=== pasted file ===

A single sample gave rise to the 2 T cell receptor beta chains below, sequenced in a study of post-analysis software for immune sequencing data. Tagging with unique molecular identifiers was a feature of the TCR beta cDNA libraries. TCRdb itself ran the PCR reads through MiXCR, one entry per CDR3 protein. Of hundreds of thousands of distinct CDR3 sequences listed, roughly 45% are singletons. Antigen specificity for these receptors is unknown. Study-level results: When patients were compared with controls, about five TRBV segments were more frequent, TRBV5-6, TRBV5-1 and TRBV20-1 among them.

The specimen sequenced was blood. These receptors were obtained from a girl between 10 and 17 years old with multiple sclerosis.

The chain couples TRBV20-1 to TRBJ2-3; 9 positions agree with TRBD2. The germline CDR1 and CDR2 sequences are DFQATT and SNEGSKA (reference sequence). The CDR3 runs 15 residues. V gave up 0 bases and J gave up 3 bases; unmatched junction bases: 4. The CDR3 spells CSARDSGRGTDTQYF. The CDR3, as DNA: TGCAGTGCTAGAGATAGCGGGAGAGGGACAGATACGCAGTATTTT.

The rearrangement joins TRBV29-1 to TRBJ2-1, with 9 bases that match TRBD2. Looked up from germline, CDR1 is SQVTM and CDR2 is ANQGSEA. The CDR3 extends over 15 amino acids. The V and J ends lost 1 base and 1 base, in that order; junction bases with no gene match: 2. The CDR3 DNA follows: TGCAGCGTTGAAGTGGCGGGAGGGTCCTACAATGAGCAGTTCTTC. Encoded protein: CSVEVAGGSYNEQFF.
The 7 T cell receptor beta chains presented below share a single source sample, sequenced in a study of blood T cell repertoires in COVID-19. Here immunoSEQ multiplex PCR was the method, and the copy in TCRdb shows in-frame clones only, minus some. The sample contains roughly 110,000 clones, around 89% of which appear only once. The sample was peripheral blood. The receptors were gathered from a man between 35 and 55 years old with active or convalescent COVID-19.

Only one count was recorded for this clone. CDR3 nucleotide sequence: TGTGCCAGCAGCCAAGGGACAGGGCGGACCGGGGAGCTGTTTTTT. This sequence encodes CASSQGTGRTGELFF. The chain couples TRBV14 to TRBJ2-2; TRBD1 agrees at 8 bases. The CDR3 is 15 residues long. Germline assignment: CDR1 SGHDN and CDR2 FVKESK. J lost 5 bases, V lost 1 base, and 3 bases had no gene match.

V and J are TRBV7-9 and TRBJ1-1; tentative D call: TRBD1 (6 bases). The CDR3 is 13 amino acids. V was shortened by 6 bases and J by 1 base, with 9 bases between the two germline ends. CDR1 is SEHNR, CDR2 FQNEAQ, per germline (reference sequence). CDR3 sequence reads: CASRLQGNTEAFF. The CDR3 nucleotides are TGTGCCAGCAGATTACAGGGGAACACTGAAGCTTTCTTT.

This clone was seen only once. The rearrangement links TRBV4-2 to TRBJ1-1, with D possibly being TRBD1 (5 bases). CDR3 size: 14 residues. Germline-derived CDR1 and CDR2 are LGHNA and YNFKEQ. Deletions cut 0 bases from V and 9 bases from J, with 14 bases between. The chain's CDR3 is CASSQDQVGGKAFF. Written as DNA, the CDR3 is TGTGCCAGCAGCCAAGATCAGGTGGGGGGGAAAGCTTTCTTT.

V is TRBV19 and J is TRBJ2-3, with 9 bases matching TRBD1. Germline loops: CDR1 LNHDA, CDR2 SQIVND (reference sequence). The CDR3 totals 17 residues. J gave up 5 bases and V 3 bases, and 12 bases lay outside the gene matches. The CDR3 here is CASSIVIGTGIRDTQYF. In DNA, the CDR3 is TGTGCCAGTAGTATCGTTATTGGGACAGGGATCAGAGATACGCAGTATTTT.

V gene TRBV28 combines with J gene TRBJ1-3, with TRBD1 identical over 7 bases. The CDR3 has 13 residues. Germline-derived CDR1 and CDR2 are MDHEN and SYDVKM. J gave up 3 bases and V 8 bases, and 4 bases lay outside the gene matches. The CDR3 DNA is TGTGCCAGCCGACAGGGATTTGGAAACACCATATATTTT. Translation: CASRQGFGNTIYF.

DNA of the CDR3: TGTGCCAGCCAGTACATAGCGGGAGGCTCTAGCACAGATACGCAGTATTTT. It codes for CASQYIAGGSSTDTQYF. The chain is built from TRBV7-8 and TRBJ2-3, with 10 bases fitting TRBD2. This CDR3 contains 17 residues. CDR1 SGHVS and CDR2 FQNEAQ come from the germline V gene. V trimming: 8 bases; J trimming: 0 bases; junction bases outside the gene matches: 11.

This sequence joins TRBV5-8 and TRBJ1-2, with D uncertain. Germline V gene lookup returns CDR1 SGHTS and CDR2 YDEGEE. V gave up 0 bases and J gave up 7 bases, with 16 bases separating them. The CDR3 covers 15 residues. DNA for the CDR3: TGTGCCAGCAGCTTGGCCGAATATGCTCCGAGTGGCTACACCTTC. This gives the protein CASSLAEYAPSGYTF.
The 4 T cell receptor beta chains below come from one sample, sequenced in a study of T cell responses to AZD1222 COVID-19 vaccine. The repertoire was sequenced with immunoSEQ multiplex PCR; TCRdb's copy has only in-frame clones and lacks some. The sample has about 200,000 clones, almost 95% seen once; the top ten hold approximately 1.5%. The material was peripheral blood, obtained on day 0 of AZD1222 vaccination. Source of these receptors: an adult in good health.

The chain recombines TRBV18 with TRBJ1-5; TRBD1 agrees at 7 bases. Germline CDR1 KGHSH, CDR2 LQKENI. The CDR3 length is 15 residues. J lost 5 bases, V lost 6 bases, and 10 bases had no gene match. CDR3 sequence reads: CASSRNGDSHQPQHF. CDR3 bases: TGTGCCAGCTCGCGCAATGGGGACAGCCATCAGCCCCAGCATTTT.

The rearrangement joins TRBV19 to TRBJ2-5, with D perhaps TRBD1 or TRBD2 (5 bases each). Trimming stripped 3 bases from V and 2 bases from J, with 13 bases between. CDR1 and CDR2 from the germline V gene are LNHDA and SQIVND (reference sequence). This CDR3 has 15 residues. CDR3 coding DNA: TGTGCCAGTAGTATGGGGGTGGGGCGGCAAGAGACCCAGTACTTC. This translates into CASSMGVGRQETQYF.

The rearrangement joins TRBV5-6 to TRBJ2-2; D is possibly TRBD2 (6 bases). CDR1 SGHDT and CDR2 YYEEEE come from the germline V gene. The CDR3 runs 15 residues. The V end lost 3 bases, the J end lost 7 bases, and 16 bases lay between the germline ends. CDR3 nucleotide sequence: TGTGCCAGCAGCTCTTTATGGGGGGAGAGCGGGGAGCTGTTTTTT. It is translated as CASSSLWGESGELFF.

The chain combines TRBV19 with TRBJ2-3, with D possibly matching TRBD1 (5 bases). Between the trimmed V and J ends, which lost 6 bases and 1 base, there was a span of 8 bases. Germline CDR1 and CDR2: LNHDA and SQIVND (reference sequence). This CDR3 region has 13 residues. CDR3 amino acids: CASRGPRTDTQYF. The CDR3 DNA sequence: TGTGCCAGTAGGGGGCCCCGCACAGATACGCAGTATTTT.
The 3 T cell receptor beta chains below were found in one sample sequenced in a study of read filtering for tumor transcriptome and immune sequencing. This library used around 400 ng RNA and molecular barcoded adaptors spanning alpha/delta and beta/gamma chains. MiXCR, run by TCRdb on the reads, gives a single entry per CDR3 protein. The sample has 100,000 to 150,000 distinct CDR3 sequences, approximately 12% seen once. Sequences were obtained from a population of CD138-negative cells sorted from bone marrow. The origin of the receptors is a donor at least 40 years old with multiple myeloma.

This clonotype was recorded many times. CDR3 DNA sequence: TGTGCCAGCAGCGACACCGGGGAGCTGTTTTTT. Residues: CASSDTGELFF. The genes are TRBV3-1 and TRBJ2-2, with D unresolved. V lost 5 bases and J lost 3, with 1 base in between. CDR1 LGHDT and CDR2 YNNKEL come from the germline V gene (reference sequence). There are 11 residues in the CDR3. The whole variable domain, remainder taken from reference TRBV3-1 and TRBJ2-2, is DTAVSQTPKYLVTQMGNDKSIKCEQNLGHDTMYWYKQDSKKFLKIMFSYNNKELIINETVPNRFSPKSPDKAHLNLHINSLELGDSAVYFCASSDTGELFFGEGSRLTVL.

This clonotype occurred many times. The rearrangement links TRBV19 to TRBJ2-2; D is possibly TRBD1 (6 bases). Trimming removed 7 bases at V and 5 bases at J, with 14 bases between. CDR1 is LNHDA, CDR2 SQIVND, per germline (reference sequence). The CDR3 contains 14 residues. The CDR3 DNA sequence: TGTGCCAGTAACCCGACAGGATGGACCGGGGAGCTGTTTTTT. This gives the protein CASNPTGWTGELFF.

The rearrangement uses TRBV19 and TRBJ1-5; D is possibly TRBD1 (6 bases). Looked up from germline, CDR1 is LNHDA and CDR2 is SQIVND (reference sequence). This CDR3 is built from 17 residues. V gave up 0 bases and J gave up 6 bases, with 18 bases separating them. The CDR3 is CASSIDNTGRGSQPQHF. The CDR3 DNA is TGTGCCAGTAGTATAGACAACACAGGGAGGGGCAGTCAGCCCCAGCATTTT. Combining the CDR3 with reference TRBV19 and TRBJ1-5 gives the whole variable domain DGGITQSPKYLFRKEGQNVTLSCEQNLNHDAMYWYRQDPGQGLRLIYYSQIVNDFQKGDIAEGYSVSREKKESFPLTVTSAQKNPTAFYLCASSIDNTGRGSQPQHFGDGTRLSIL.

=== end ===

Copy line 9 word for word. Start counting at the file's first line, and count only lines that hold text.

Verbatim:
V is TRBV19 and J is TRBJ2-3, with 9 bases matching TRBD1. Germline loops: CDR1 LNHDA, CDR2 SQIVND (reference sequence). The CDR3 totals 17 residues. J gave up 5 bases and V 3 bases, and 12 bases lay outside the gene matches. The CDR3 here is CASSIVIGTGIRDTQYF. In DNA, the CDR3 is TGTGCCAGTAGTATCGTTATTGGGACAGGGATCAGAGATACGCAGTATTTT.